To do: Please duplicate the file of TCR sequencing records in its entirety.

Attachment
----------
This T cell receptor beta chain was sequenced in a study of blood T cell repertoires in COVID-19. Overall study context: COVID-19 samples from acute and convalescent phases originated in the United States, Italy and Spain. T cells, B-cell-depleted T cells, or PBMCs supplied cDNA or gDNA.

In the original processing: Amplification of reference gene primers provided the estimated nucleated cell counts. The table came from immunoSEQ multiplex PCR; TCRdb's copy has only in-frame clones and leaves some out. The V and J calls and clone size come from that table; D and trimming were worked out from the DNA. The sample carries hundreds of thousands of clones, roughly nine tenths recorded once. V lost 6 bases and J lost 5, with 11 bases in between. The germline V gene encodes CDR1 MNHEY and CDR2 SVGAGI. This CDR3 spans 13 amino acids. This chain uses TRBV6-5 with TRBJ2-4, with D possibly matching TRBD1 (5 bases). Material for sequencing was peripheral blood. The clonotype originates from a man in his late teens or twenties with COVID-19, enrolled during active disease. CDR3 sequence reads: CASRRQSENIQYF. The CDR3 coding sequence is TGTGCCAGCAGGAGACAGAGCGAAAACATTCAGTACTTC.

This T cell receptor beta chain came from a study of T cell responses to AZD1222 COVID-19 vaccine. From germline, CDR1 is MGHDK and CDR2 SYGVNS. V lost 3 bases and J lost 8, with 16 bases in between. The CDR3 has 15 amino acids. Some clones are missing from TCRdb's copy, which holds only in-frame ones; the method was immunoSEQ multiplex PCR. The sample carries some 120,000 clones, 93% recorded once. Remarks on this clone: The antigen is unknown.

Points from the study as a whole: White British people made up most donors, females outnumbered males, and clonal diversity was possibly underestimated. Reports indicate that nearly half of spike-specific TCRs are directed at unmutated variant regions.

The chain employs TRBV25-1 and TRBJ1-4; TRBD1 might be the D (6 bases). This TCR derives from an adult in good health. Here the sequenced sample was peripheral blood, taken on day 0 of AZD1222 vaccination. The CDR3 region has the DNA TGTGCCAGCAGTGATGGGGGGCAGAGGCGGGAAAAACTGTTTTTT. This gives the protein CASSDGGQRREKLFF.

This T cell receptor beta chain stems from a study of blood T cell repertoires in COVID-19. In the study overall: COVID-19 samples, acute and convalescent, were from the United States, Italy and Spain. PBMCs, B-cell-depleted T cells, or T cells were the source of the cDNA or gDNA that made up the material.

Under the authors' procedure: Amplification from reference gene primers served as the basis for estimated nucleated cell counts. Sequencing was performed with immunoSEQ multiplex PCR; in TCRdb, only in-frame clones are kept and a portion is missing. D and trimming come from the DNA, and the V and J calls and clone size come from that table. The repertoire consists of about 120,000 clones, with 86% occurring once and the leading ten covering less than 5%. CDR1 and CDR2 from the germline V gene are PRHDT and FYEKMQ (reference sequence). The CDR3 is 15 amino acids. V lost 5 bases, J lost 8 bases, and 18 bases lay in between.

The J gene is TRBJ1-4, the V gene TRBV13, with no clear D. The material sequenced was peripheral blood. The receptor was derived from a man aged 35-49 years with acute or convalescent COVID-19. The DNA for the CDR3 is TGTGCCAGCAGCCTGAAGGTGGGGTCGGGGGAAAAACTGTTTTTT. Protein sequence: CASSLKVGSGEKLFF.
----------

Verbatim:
This T cell receptor beta chain was sequenced in a study of blood T cell repertoires in COVID-19. Overall study context: COVID-19 samples from acute and convalescent phases originated in the United States, Italy and Spain. T cells, B-cell-depleted T cells, or PBMCs supplied cDNA or gDNA.

In the original processing: Amplification of reference gene primers provided the estimated nucleated cell counts. The table came from immunoSEQ multiplex PCR; TCRdb's copy has only in-frame clones and leaves some out. The V and J calls and clone size come from that table; D and trimming were worked out from the DNA. The sample carries hundreds of thousands of clones, roughly nine tenths recorded once. V lost 6 bases and J lost 5, with 11 bases in between. The germline V gene encodes CDR1 MNHEY and CDR2 SVGAGI. This CDR3 spans 13 amino acids. This chain uses TRBV6-5 with TRBJ2-4, with D possibly matching TRBD1 (5 bases). Material for sequencing was peripheral blood. The clonotype originates from a man in his late teens or twenties with COVID-19, enrolled during active disease. CDR3 sequence reads: CASRRQSENIQYF. The CDR3 coding sequence is TGTGCCAGCAGGAGACAGAGCGAAAACATTCAGTACTTC.

This T cell receptor beta chain came from a study of T cell responses to AZD1222 COVID-19 vaccine. From germline, CDR1 is MGHDK and CDR2 SYGVNS. V lost 3 bases and J lost 8, with 16 bases in between. The CDR3 has 15 amino acids. Some clones are missing from TCRdb's copy, which holds only in-frame ones; the method was immunoSEQ multiplex PCR. The sample carries some 120,000 clones, 93% recorded once. Remarks on this clone: The antigen is unknown.

Points from the study as a whole: White British people made up most donors, females outnumbered males, and clonal diversity was possibly underestimated. Reports indicate that nearly half of spike-specific TCRs are directed at unmutated variant regions.

The chain employs TRBV25-1 and TRBJ1-4; TRBD1 might be the D (6 bases). This TCR derives from an adult in good health. Here the sequenced sample was peripheral blood, taken on day 0 of AZD1222 vaccination. The CDR3 region has the DNA TGTGCCAGCAGTGATGGGGGGCAGAGGCGGGAAAAACTGTTTTTT. This gives the protein CASSDGGQRREKLFF.

This T cell receptor beta chain stems from a study of blood T cell repertoires in COVID-19. In the study overall: COVID-19 samples, acute and convalescent, were from the United States, Italy and Spain. PBMCs, B-cell-depleted T cells, or T cells were the source of the cDNA or gDNA that made up the material.

Under the authors' procedure: Amplification from reference gene primers served as the basis for estimated nucleated cell counts. Sequencing was performed with immunoSEQ multiplex PCR; in TCRdb, only in-frame clones are kept and a portion is missing. D and trimming come from the DNA, and the V and J calls and clone size come from that table. The repertoire consists of about 120,000 clones, with 86% occurring once and the leading ten covering less than 5%. CDR1 and CDR2 from the germline V gene are PRHDT and FYEKMQ (reference sequence). The CDR3 is 15 amino acids. V lost 5 bases, J lost 8 bases, and 18 bases lay in between.

The J gene is TRBJ1-4, the V gene TRBV13, with no clear D. The material sequenced was peripheral blood. The receptor was derived from a man aged 35-49 years with acute or convalescent COVID-19. The DNA for the CDR3 is TGTGCCAGCAGCCTGAAGGTGGGGTCGGGGGAAAAACTGTTTTTT. Protein sequence: CASSLKVGSGEKLFF.